Thanks! Never been really “away,” just got sick of politics (and had a few distracting “real life” issues that needed to take higher priority). Glad to have had people who missed me! 😉

  38. dmr says:

    And I like the United States. I go there often. And without wishing to exacerbate what has been thus far a good-natured tit-for-tat, let me say that during recent visits down south nothing has been more striking, at any rate to this visitor, than the alarming rise in the national context and in everyday life of xenophobia and racism. There are of course many and complex reasons why this should be so nowadays and only a fool would claim that they have exclusively to do with the election of the man who is, as you say, must ultimately be seen and and accepted as the legitimately elected leader of his country. But these untoward phenomena are not entirely unrelated to his character, speech and policies. In that sense, they are an effect of it if only an effect at more than one remove. Your comment, Col. Lang, about “post-colonial nonsense” of my comment is to the point. But as to the substance of my (alas) ill-phrased remark about Trump, surely you can understand how and why to many non-American eyes the man, constitutionally elected or not, represents a development without precedent in the life of the republic and possibly a danger to it too.

  39. turcopolier says:

    ” … surely you can understand how and why to many non-American eyes the man, constitutionally elected or not, represents a development without precedent in the life of the republic and possibly a danger to it too.” No. I can’t understand that except as a reflection of the apparently universal fear among utopian “liberals” that their vision of a brave new world surely to be realized has hit a snag. I put “liberal” in quotes above because so many supposed liberals are not liberal at all and wish to control thought to reach their social goals. pl

  40. Valissa says:

    “surely you can understand how and why to many non-American eyes the man, constitutionally elected or not, represents a development without precedent in the life of the republic and possibly a danger to it too.”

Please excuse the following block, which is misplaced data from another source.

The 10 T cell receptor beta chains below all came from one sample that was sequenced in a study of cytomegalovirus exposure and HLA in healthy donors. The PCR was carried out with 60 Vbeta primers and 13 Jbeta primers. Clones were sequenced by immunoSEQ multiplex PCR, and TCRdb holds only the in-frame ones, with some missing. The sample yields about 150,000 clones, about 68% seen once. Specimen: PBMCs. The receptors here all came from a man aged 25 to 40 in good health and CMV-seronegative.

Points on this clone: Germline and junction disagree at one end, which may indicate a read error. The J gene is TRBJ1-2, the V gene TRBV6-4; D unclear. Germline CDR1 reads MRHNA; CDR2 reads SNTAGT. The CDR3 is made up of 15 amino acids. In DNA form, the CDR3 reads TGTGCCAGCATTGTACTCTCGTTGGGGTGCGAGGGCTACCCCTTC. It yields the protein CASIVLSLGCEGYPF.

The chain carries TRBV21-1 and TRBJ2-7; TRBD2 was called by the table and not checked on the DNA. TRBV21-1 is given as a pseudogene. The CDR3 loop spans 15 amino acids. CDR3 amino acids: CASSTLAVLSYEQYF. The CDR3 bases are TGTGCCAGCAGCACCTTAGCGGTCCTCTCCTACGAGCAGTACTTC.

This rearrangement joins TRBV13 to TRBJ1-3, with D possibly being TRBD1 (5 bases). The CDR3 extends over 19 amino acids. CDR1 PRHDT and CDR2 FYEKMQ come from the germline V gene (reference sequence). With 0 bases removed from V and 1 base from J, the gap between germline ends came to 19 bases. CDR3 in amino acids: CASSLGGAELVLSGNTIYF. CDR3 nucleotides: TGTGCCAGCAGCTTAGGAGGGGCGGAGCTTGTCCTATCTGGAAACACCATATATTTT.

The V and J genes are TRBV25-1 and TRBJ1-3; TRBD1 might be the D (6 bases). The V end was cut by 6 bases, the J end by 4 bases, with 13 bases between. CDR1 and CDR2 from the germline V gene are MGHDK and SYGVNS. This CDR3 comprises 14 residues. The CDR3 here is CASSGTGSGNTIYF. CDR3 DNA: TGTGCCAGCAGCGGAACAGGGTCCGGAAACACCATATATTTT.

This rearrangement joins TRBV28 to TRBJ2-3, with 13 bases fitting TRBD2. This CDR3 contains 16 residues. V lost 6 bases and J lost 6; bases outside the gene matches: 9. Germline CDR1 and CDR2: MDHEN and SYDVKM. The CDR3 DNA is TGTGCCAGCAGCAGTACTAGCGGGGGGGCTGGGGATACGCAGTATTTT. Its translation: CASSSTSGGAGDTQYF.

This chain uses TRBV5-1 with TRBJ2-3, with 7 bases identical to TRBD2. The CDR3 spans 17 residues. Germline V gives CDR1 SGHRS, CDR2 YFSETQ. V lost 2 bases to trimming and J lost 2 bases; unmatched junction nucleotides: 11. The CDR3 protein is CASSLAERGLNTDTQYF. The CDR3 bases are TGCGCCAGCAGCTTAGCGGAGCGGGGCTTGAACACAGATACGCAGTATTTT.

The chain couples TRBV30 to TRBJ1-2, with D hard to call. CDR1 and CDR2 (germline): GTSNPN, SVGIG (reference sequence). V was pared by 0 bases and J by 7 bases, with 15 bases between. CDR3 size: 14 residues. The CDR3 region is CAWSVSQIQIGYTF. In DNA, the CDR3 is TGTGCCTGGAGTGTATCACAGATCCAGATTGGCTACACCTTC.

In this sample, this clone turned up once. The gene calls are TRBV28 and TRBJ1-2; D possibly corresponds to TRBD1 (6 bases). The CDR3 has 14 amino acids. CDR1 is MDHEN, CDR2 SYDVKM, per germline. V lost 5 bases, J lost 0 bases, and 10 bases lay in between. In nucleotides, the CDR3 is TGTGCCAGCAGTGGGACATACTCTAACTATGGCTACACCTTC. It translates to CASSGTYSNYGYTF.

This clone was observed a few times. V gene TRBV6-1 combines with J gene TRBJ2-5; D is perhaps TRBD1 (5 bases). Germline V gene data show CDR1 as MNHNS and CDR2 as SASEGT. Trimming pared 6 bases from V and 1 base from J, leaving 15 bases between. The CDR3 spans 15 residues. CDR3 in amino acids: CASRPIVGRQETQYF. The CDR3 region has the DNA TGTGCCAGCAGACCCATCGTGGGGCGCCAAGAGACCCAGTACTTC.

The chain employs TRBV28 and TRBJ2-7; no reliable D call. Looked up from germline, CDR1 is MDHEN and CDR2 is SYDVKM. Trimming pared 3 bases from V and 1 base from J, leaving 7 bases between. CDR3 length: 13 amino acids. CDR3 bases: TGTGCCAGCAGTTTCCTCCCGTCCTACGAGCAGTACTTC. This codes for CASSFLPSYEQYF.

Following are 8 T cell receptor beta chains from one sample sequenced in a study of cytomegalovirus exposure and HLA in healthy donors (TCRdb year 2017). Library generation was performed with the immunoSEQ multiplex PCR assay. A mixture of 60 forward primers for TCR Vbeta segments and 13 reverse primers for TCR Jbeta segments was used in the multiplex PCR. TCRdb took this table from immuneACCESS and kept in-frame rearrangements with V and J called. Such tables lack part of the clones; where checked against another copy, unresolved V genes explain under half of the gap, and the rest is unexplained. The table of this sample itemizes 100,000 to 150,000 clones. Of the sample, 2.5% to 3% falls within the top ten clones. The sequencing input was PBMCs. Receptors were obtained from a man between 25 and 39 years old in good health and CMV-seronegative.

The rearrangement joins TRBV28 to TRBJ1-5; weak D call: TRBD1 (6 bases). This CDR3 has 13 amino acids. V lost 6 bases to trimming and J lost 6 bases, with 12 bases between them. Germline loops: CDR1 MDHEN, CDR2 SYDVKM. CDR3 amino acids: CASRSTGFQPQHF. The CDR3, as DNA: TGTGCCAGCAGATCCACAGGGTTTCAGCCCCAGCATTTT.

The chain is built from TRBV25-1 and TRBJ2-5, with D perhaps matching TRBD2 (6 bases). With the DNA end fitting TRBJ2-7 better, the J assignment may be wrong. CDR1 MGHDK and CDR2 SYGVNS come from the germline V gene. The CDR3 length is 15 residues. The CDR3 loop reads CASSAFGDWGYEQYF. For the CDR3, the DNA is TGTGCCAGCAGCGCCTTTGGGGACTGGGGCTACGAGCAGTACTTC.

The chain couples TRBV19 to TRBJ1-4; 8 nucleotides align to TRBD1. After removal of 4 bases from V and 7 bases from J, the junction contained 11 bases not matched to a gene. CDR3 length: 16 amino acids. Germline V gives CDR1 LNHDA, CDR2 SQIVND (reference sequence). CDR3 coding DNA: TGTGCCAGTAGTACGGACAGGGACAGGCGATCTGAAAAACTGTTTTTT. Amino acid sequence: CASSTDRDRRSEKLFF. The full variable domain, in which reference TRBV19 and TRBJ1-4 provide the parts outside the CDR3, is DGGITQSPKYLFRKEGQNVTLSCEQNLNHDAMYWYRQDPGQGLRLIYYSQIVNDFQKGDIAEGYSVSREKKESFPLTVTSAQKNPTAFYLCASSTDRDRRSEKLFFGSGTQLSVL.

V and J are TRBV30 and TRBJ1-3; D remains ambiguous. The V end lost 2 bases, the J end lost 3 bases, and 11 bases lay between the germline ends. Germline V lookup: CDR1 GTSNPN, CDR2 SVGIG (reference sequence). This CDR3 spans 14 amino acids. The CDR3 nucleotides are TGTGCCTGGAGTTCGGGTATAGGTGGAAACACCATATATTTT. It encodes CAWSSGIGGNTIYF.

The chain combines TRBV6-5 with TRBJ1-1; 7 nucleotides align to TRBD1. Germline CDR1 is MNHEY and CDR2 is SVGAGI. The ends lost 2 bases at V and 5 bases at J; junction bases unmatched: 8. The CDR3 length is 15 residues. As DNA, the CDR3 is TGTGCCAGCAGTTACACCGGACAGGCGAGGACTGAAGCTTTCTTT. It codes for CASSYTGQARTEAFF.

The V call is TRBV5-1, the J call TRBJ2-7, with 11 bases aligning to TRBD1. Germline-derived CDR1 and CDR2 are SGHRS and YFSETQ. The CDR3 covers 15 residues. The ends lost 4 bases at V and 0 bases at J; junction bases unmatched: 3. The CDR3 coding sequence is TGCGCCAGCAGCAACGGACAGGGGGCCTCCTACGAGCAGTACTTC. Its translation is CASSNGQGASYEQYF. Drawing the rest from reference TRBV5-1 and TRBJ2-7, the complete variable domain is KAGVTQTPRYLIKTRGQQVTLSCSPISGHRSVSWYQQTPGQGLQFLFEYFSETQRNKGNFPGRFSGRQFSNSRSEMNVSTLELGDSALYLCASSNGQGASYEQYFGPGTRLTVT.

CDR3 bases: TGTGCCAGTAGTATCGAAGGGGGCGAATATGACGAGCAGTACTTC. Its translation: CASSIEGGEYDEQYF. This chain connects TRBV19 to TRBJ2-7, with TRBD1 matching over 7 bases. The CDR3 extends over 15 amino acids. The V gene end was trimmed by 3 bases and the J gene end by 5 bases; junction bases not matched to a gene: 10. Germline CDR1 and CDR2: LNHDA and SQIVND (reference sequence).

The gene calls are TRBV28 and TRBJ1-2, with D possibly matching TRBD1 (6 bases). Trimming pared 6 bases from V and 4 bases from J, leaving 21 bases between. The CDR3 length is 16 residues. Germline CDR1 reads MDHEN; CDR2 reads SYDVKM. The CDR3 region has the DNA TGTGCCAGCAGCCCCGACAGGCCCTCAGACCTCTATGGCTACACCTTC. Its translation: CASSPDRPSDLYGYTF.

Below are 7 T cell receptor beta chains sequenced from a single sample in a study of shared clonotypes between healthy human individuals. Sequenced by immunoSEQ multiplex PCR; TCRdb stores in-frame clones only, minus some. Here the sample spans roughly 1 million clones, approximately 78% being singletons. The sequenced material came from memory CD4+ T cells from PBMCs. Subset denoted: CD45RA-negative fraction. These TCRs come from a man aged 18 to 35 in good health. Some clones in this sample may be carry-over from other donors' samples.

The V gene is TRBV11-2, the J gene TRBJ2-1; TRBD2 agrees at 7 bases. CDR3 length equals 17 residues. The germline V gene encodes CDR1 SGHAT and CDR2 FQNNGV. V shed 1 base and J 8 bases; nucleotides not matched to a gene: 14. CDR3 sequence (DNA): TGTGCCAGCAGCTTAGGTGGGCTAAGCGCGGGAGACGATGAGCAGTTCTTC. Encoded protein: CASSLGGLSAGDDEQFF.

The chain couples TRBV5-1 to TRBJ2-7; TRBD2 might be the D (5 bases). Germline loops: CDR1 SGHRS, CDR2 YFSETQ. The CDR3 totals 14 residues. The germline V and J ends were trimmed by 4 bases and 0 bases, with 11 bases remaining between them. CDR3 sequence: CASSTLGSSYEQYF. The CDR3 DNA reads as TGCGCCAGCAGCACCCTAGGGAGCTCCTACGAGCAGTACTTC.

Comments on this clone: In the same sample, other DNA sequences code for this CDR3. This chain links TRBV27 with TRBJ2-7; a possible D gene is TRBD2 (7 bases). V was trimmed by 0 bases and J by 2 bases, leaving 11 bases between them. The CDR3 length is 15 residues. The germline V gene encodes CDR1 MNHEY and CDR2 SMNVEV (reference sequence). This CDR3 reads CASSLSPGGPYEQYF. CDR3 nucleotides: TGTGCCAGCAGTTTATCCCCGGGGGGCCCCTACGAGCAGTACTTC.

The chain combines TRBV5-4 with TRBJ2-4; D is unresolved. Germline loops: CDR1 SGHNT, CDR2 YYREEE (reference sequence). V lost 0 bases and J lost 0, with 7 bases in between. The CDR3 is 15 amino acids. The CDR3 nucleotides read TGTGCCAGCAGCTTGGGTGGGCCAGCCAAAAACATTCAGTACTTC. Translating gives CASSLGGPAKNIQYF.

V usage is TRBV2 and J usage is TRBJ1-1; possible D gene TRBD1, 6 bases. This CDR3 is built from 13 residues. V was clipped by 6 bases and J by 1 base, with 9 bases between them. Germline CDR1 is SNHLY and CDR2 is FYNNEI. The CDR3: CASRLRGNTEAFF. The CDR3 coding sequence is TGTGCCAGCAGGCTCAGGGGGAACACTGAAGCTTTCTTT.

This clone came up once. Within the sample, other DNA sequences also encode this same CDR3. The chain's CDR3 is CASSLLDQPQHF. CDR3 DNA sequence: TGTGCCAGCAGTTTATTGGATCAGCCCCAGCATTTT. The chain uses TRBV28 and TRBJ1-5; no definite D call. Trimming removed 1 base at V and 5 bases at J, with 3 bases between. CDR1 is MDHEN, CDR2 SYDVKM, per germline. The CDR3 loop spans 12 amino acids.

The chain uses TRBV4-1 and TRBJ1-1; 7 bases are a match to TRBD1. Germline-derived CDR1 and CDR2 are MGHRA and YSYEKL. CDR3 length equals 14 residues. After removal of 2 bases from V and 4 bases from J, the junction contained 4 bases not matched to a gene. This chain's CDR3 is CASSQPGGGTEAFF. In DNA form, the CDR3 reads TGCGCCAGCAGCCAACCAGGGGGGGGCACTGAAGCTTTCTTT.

Clearly the anti-Trump propaganda has been very effective. I have heard that the European newspapers are even more anti-Trump than in the US (if that’s possible /snark). Personally I am always highly suspicious when the news attempts to gin up fear and loathing in a certain direction. I don’t like being herded. I think most people don’t notice they’re being herded.
    It appears that you do not understand the Trump phenomenon. Your rational mind probably could, with some effort… but it might probably upend your worldview.
    FYI, I did not vote for either Trump or Hillary, but of the two of them I am glad that he won. Anyone who has so much of the establishment against them has to be doing something right. Other people’s fear and illusions aside, I see no reason to be afraid of Trump’s presidency. Despite the various narratives spun by the media, there is much constancy between administrations. The study of history can be very illuminating… and calming.
    Speaking of history… ironically it was during the Obama administration that racism started to be in the headlines more frequently. This despite many studies showing the long term decline of racist attitudes in the US. Now racism is everywhere in the news. It used to be a very effective cudgel, but I think that is less true than it used to be. IMO, the liberal focus on political correctness has stirred a backlash.
    “Whenever you find yourself on the side of the majority, it is time to pause and reflect.” Mark Twain

  41. dmr says:

    SST is your website, Col. Lang; you alone must have the last word. But a utopian liberal who seeks to control the thought of others in a bid to attain social goals – that I certainly am not. Just a person of (I hope!) humane instincts who tries, not always with success,to remain charitably disposed towards his fellow man.

  42. turcopolier says:

    you are misquoting me, a favorite tactic. It is the progressive MOVEMENT that is profoundly un-liberal. Look at the anti-free speech riots at Berkeley and Middlebury. I have no idea what you are personally, but Canada is hardly an example of a country in which all kinds of opinion can be freely stated. I have heard Canadian broadcasters tell interviewees that what they were saying was unacceptable hurtful speech. pl